The goblin shaped rocks are known as Hoodoos of Goblin Valley, a remote Utah State Park on the San Rafael Swell west of Green River, Moab and Canyon Lands. The intricately eroded Entrada Sandstone came from an erosion-resistant layer of rock atop softer sandstone. Vandalism has been a problem as recently as 2013, when mischievous Boy Scouts thought they would push over the Hoodoos that looked unsafe, even though some have been standing perfectly balanced for millions of years.
Goblin Valley has a great, reservations only campground, amphitheater and fascinating geology that will keep you busy with your camera and imagination finding interesting but odd characterizations of imaginary creatures. Order Prints.
Just returned from a Moab photo excursion to Arches National Park. Arches, like Yosemite, Yellowstone and the Grand Canyon are world-class natural history sites. The mysterious geology invokes a feeling or ancient ruins, Egyptian monoliths or maybe an alien landscape, look for hidden faces in the rocks. An ancient history of our planet is recorded here, those mysteries are for us to figure out, it may be old but its still very much alive and dynamic with a diversity of plants and animals living in this protected habitat. Arches was on my bucket list and I sure I’ll be going back again one day, not planning on kicking the bucket any time soon. Order Prints.
Definitely off the beaten path, Bubión is a village in La Alpujarra region of Granada in Spain. David Baker our travel companion led into the Sierra Nevada mountains of southern Spain looking for his ancestral roots in Spain which led us to this high mountain village. Bubión was founded in Roman times, with winding narrow streets and Moorish features, painted all white with flat roofs. It’s a region of special artistic and historical importance. We had the pleasure of watching the the wearer of Bubión, she invited us into her studio (pictured below) and gave a fascinating demonstration on her loom.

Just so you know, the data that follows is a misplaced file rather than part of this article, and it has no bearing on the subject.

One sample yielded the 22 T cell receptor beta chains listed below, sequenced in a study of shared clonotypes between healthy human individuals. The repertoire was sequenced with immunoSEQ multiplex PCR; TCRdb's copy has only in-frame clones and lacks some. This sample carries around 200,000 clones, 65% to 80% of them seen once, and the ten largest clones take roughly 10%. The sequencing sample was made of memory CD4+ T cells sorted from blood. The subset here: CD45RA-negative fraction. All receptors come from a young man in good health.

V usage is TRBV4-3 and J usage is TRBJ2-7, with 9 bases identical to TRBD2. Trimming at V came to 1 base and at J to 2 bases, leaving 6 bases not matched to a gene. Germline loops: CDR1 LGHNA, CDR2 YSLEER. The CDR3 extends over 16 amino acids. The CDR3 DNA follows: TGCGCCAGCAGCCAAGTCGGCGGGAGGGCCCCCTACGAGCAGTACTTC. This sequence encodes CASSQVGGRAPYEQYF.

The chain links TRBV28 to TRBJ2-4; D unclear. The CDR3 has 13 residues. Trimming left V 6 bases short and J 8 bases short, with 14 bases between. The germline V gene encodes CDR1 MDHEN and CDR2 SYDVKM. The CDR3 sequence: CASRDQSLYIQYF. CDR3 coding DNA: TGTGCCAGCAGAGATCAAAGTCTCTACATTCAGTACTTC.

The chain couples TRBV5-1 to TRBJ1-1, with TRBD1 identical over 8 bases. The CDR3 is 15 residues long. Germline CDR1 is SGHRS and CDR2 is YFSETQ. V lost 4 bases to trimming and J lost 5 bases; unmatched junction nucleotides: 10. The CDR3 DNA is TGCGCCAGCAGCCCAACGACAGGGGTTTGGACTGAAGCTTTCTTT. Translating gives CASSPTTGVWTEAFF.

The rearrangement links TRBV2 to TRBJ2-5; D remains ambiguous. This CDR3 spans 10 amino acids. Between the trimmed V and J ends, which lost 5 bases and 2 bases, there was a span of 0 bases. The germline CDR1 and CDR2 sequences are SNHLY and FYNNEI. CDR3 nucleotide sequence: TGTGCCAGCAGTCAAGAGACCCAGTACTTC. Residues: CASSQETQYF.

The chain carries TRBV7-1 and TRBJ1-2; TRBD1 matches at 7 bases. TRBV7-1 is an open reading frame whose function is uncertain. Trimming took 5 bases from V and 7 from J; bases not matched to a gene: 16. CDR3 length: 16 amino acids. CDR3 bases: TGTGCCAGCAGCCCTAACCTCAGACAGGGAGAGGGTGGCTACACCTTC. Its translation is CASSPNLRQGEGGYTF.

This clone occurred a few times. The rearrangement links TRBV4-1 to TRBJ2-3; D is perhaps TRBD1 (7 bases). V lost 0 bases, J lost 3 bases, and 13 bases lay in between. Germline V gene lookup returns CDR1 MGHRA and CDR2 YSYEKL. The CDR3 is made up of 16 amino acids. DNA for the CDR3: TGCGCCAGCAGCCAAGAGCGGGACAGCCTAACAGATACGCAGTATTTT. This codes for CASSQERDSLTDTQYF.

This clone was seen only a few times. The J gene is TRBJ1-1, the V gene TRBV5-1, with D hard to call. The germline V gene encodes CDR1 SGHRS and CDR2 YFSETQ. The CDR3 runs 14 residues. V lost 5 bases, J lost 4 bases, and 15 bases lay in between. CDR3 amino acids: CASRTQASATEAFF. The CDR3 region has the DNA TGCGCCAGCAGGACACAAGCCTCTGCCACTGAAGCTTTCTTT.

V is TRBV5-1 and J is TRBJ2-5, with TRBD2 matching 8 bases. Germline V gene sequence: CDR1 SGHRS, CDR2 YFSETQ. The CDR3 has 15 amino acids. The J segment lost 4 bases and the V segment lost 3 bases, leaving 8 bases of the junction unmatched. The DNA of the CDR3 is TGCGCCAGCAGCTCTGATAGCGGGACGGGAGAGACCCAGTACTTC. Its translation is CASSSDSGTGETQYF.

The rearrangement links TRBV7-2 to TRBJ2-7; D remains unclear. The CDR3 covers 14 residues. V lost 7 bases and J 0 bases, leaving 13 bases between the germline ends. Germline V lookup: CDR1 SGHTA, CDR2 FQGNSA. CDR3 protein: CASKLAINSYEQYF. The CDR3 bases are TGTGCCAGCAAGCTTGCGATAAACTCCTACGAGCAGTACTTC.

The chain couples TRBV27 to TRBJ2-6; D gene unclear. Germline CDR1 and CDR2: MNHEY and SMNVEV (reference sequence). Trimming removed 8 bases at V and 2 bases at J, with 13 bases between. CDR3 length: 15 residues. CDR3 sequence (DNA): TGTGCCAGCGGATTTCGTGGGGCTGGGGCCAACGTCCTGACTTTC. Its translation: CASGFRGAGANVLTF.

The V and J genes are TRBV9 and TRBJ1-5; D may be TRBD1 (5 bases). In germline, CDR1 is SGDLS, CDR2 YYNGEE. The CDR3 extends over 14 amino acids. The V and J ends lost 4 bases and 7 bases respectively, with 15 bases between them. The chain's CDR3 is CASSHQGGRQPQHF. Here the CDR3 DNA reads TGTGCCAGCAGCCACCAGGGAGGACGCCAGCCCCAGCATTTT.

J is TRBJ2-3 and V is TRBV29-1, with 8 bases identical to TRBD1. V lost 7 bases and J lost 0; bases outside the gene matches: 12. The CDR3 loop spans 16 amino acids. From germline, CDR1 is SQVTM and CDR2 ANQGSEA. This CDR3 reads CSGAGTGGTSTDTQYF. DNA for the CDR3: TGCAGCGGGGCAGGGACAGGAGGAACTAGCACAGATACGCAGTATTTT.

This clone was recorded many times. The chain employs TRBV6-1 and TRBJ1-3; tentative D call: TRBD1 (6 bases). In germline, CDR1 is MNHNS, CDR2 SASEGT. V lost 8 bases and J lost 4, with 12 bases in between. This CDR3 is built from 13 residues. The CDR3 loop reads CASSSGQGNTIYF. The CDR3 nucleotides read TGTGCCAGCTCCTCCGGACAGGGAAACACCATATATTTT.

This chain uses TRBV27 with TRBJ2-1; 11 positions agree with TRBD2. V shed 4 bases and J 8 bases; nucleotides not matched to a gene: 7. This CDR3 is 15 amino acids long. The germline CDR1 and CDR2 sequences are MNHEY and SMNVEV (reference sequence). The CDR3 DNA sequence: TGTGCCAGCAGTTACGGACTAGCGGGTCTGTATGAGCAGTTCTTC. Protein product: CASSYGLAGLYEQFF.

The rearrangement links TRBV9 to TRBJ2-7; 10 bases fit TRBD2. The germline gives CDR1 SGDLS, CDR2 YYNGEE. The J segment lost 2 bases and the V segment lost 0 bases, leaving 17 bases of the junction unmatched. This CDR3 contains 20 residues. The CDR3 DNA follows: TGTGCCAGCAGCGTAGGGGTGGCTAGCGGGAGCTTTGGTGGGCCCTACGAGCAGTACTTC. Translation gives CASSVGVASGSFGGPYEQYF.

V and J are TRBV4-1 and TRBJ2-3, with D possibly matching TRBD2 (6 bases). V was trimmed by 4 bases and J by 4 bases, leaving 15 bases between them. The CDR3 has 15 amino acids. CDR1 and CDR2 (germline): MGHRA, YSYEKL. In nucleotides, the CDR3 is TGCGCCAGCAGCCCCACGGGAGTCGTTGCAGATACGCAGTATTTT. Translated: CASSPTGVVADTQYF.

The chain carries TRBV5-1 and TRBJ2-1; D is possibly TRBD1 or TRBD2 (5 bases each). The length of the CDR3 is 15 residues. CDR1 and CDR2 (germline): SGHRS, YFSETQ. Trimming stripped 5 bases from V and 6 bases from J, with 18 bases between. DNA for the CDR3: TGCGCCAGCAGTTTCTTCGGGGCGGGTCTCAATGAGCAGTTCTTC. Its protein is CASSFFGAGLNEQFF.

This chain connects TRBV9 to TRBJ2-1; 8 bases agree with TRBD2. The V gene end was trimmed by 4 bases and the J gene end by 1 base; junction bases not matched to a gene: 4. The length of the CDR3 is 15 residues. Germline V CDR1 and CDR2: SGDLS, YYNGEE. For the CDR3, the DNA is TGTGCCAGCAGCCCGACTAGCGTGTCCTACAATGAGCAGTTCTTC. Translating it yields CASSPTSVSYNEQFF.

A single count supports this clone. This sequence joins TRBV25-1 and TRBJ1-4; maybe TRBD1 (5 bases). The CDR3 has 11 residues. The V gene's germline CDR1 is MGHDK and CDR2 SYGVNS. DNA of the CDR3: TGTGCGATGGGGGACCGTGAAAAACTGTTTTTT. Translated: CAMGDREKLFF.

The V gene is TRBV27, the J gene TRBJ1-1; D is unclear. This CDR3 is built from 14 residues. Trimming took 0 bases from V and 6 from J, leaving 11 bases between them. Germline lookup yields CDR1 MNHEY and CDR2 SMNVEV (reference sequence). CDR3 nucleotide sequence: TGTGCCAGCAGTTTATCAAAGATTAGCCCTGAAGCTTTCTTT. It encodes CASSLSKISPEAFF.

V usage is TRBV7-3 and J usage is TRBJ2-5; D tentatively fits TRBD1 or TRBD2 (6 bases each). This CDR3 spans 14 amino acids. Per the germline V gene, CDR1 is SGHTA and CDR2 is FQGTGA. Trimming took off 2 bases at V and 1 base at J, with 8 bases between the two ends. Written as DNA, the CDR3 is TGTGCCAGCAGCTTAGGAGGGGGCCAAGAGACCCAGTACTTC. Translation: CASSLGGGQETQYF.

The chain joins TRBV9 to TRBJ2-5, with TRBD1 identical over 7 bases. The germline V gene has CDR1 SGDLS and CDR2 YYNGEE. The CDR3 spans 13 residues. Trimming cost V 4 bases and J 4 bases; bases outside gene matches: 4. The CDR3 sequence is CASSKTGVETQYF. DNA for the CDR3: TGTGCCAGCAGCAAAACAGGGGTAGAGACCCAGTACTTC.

Arcos de la Frontera, an Adalusian village atop a commanding sandstone mountain in the province of Cádiz. Arcos de la Frontera is a fascinating collage of diverse architecture from Roman times through the Moorish period and a 13th century Gothic cathedral famed for its 10 bells.
Not far from Ronda, Grazalema a village located in the northeastern part of the province of Cádiz, in the autonomous community of Andalusia, Spain. Situated in the foothills of the Sierra del Pinar mountain range.
In the village center, larger than life size, beautiful bronze sculptures commemorate the “Toro de Cuerda” (Bull on Rope) festival in Grazalema. Restrained on a rope, the bull is allowed to run through streets during the annual festival.
Ronda was my favorite spot in Spain, second only to Barcelona. Ronda has a rich history dating back to the neolithic age, Roman and Moorish influences are embedded in Ronda’s architectural history. A Wikipedia note: “Orson Welles said he was inspired by his frequent trips to Spain and Ronda (e.g. his unfinished film about Don Quixote). After he died in 1985, his ashes were buried in a well in Ronda, located on the rural property of his friend, the retired bullfighter Antonio Ordoñez.”
Photos from October 2008, an early winter storm dumped 3 inches of snow on the old mining town of Bodie in the Eastern Sierras. It was a great photo opportunity.
MLK Day Jan, 20, 2014, Monday afternoon on the bottom of Folsom Lake. What is the fascination with the desiccation of the lake, it’s an in you face example of climate change in California, plain and simple, no rain.
Photos from inside the studio and office of Ernest Kadel, the Principal Sculptor, at Gladding McBean in Lincoln, California.
Kadel died unexpectedly in 1959, it was decided that by his fellow artists, to leave the office as a shrine to him and his work, nothing has been touched since that era.
Many historic famous San Francisco buildings have Architectural Terra Cotta fabricated in Kadelís studio including; Hobart, Shell and Russ buildings.